Sunday 4 December 2016

While you were sleeping: Stories you may have missed overnight

Sarah-Jane Murphy

Published 06/01/2016 | 06:49

Jason Corbett and Molly Martens in 2009. Photo: Brendan Gleeson
North Korean leader Kim Jong Un signs a document regarding the test of a hydrogen bomb, in this still image taken from KRT video and released by Yonhap on January 6, 2016. North Korea's state-run television KRT on Wednesday released still photographs of Kim ordering the conduct of a nuclear test
Lorcan O’Reilly who was murdered in October 2015

The head of an international body set up to monitor a planned ban on nuclear testing condemned North Korea's fourth nuclear test on Wednesday and called it a "wake-up call" for the international community.

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North Korea said it had successfully conducted a test of a miniaturised hydrogen nuclear device, which would mark a significant advance in the isolated state's technological capability.

"This act constitutes a breach of the universally accepted norm against nuclear testing," Lassina Zerbo, head of the Comprehensive Nuclear-Test-Ban Treaty Organisation (CTBTO).

"It is also a grave threat to international peace and security."

Read More: 'This is a grave threat to international peace' - North Korea tests its first hydrogen bomb

Meanwhile Islamic State fighters have managed to make their own thermal batteries for surface-to-air missiles, according to a new report.

The batteries have been manufactured in a “University of Jihad” in the de facto capital of the Islamic State of Iraq and the Levant, Raqqa, according to videos shown to Sky News.

Their development would be highly significant. While the group has captured large quantities of old missiles, few have been put to use as their batteries had decayed.

Isil have been pushed back in recent months in both Syria and Iraq thanks to their inability to strike back at air attacks from the western allies, and now from Russian jets.

Read More: Islamic State 'develop surface-to-air missile technology' with aim of shooting down passenger jets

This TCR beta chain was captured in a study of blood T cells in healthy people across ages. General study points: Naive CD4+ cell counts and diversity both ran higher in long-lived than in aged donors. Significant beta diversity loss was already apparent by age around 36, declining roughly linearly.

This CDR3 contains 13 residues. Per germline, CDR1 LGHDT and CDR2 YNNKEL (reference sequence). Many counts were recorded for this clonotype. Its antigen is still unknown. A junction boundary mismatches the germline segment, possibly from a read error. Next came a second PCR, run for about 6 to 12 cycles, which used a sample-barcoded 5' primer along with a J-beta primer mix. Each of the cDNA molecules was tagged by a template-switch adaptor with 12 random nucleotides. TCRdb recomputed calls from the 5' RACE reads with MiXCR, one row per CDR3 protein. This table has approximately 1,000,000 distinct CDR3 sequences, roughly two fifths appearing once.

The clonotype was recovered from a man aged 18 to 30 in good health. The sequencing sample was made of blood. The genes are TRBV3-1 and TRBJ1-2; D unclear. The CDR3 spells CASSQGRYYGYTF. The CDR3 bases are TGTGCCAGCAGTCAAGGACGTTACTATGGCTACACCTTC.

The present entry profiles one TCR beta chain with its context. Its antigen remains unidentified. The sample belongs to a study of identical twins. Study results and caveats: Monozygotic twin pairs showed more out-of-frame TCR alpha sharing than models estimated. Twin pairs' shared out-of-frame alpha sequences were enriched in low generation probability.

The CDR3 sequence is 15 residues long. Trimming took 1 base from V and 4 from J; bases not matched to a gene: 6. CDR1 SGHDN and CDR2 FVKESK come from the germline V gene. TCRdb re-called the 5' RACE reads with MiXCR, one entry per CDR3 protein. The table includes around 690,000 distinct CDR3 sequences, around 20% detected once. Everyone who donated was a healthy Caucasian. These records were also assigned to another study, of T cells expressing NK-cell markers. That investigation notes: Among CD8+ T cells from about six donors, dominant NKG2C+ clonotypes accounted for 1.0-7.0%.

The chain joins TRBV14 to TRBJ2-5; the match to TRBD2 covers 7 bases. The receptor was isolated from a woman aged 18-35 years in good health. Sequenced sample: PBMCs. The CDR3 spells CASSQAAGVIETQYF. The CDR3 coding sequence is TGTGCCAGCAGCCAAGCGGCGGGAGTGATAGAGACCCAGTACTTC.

Closer to home, the Irish Independent leads with a story on the Government's response to the flooding crisis, stating that they will offer more than €100 million to home-owners, farmers and business owners devastated by the recent flooding.

The Irish Independent also features a photograph of Saoirse Ronan, pictured with Susan Sarandon at the New York Fil Critics Circle Awards on Monday where the Carlow native won the Best Actress prize for her performance in 'Brooklyn'.

The Herald reports that the 15-year-old chief suspect for the brutal Halloween murder of 21-year-old Lorcan O'Reilly was hospitalised after being savagely beaten by a gang of youths.

Meanwhile The Irish Daily Star leads with the story of John Ryan, a barman from Tallaght who successfully fought off three armed raiders who then fled the pub empty-handed.

The Irish Times front pages covers the death of 34 migrants and says that their fate provides a stark reminder of the deepening crisis. Seven children were among the dead after a boat capsized in choppy seas. The paper says that 3,700 migrants died while attempting to cross the Mediterranean in 2015.

The paper also reports that a move by management at St James Hospital, Dublin to charge staff up to €500 a year for parking could result in a strike.

The Irish Examiner reports that record low interest rates are here to stay. The paper says that leading economists yesterday forecast that with eurozone inflation staying low, the ECB may only start hiking rates as late as 2019.

The Irish Sun lead with a story on 'gangland boss Fat Freddie'. Stephen Breen reports that the criminal has fled to Germany with the 15-year-old suspected of stabbing Lorcan O'Reilly (21) to death in October.

The Irish Mirror reports on a Cork family who say their home has been overrun by rats during the recent catastrophic flooding. The Dilworth family were forced to evacuate the property refuge in a nearby hotel.

The Irish Daily Mail leads with a photograph of Molly Marthens and her father Thomas Martens in handcuffs, as they face charges for relating to the death of her late husband, Limerick-man Jason Corbett.

The paper reports that the pair endured a tense moment when they came face-to-face with Mr Corbett's sister Tracey Lynch after being led into the Superior Court in Davidson County, North Carolina yesterday afternoon.

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